We’ve been talking to a lot of people lately about bicycle touring and tourism. Oregon is fortunate in that it has a very active coalition, between TravelOregon (and its bike-specific site RideOregonRide) and CycleOregon and its State Parks, that sees the benefits of promoting bicycling throughout the state. What has been clear is that, although the improvements and amenities ostensibly target cyclists, the benefits of “bicycle-friendly businesses” and “bicycle routes” have larger ramifications.

Can bicycle tourism save small town America? From our own experience, we would stop at many small towns (sometimes nothing more than a post-office and a general store) and take a break, buy some snacks and maybe chat up a local. We would also spend money on lodging, groceries, and, I swear, I think I bought one small thing from every bicycle shop we passed. Bicycle touring is ripe with these small interactions that probably would not happen if you were just driving through. When people go out and ride to “see America” this is what they mean. Bicycles allow us to travel fast enough to move across the country, but slow enough to interact with the landscape and people.

There is often the perception that bicycles fall on the urban side of the rural-urban divide. While there are certainly more bikes in cities, it doesn’t mean that there’s terrible biking in the country. In fact, quite the opposite is true. Small rural communities often have the best roads with scenic riding and low traffic volumes. They have, as Tara Corbin, of CycleOregon, and Kristin Dahl, of TravelOregon, have pointed out in our recent interviews, many of the “assets” that make ideal cycling – they merely have to connect the dots. Simple actions with very little capital investment – like advertising a motel as “bicycle friendly,” having some spare tubes and a pump handy, and offering bag lunches to cyclists-on-the-go – are inexpensive ways to attract cyclists.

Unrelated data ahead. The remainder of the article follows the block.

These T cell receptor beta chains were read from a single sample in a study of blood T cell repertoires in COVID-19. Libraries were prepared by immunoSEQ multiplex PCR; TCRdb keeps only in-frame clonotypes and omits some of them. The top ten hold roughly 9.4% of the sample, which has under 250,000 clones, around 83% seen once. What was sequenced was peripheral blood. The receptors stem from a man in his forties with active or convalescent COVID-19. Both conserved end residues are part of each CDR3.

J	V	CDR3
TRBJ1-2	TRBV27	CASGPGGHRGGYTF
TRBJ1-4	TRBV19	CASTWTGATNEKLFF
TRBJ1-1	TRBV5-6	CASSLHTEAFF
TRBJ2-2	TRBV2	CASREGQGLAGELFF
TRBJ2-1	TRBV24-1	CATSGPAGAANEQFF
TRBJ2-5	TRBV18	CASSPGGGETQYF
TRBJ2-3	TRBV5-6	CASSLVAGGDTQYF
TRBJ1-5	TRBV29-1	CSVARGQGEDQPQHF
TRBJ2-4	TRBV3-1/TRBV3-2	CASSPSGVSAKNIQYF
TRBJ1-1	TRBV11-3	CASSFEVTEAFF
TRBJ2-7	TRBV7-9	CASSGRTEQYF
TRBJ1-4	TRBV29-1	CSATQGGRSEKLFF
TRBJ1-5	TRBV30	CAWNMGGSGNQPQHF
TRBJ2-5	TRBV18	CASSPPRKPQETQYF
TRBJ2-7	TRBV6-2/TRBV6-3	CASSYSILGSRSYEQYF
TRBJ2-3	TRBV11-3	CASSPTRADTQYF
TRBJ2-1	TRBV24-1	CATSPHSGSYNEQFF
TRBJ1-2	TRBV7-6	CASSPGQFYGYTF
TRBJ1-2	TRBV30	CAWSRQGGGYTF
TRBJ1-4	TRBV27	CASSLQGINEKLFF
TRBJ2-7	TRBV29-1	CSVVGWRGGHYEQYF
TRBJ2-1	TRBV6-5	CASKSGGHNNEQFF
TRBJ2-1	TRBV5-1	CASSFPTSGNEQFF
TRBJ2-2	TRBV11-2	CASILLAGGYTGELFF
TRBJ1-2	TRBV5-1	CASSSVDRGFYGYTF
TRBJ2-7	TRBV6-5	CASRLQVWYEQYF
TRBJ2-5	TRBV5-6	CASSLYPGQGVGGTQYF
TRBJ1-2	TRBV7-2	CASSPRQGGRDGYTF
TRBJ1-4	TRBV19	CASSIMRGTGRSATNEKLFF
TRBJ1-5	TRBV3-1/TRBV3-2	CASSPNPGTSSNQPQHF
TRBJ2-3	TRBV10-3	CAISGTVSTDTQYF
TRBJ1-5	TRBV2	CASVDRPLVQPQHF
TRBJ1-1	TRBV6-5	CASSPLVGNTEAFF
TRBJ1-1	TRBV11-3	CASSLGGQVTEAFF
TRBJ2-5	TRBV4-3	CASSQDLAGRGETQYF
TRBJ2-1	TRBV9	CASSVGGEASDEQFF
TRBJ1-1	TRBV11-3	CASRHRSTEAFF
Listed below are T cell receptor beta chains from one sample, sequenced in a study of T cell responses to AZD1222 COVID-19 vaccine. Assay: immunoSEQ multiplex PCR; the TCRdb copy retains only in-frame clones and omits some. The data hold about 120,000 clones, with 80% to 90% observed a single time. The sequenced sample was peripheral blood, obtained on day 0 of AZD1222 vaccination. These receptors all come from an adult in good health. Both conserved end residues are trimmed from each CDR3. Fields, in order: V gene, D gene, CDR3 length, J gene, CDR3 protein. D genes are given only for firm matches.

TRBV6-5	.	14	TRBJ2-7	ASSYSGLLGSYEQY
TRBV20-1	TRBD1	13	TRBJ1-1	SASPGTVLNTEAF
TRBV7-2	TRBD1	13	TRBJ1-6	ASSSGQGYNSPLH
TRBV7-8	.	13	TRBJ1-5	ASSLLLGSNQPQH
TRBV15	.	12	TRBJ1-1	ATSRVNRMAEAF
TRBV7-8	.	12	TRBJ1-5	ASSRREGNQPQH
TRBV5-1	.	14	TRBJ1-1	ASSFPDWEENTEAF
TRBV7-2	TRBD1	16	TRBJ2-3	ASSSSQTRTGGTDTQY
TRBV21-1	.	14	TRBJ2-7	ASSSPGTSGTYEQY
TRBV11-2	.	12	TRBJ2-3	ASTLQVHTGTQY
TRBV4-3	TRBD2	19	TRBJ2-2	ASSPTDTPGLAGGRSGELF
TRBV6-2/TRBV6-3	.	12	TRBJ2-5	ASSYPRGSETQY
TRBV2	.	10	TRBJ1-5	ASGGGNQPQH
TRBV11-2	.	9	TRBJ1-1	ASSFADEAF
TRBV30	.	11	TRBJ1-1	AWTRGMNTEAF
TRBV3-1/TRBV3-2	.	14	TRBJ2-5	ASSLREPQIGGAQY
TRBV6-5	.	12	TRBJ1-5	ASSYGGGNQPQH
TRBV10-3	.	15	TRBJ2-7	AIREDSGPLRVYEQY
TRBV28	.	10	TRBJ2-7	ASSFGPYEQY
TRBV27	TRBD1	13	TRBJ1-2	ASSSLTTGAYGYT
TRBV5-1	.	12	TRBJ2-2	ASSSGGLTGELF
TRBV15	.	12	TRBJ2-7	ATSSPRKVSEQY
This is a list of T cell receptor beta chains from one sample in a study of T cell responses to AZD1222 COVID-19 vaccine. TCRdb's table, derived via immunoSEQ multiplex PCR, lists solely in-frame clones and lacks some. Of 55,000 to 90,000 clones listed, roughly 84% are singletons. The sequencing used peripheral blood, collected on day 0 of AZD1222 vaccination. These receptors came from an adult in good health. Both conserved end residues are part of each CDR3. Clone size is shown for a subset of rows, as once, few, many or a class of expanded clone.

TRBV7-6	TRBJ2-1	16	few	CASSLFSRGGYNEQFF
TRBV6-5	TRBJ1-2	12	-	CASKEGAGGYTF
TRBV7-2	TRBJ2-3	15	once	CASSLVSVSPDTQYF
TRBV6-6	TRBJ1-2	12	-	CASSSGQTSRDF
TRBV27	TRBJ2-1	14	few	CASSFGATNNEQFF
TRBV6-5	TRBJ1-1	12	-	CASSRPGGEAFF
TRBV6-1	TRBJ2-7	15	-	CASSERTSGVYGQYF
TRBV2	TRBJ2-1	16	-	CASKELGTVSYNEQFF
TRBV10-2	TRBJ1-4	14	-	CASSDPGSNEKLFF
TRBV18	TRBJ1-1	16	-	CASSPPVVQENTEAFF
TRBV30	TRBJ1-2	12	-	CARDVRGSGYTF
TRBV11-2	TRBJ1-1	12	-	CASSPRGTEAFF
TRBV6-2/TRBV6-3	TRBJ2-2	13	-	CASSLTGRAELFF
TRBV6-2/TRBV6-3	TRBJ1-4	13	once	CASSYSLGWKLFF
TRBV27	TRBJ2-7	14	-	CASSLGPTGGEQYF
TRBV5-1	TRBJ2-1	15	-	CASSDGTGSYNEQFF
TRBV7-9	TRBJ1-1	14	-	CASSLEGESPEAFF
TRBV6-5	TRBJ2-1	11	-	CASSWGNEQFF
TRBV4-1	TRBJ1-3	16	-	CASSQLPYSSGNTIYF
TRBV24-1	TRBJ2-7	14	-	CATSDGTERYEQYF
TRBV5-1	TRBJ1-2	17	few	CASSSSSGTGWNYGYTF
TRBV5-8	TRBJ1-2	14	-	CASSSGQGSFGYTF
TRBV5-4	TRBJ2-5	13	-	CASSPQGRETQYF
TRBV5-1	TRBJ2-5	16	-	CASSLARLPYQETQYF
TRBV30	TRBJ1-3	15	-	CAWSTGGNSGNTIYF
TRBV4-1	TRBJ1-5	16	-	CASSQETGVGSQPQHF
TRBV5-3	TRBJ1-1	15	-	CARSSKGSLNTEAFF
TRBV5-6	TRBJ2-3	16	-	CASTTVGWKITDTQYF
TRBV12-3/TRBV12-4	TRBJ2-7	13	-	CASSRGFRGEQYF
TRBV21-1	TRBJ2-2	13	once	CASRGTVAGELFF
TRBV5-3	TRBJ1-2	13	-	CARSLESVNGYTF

We fear what we don’t understand. When conducting the interviews, I was plying the thesis that rural towns are naturally antithetical to bicycling. From my interviews so far, it doesn’t appear to be the case in Oregon. Oregon benefits by having a one-two punch combination with CycleOregon (a bicycling event that acts as initial contact with small towns to demonstrate bicycling’s economic impact) and TravelOregon (a quasi-governmental organization that works to further develop bicycle tourism and infrastructure with interested small towns). Unfortunately, not every state is so lucky.

This is where a project like the US Bicycle Route System, being spearheaded by Adventure Cycling, is so important. Not every state or region has organizations working to delineate good routes for bicycling. Most people that bike want to know what the best roads are for riding, and while this is certainly possible with lots of independent research and trial and error, it is infinitely easier to have designated routes. We see this daily on a micro-scale in cities with bike paths, bike boulevards, and bicycle lanes. Think of how convenient it is to know these routes on your daily commute, how you are much more free to enjoy the riding and your city. Now imagine that on a macro scale. Suddenly, the anxiety and burden of finding a route is lessened. You are free to just pedal, to stop at the small general stores and strike up conversation and to “see America.”

The fundraiser for the US Bicycle Route System is winding down and we feel its a worthy project to support. Click here to donate and support the USBRS!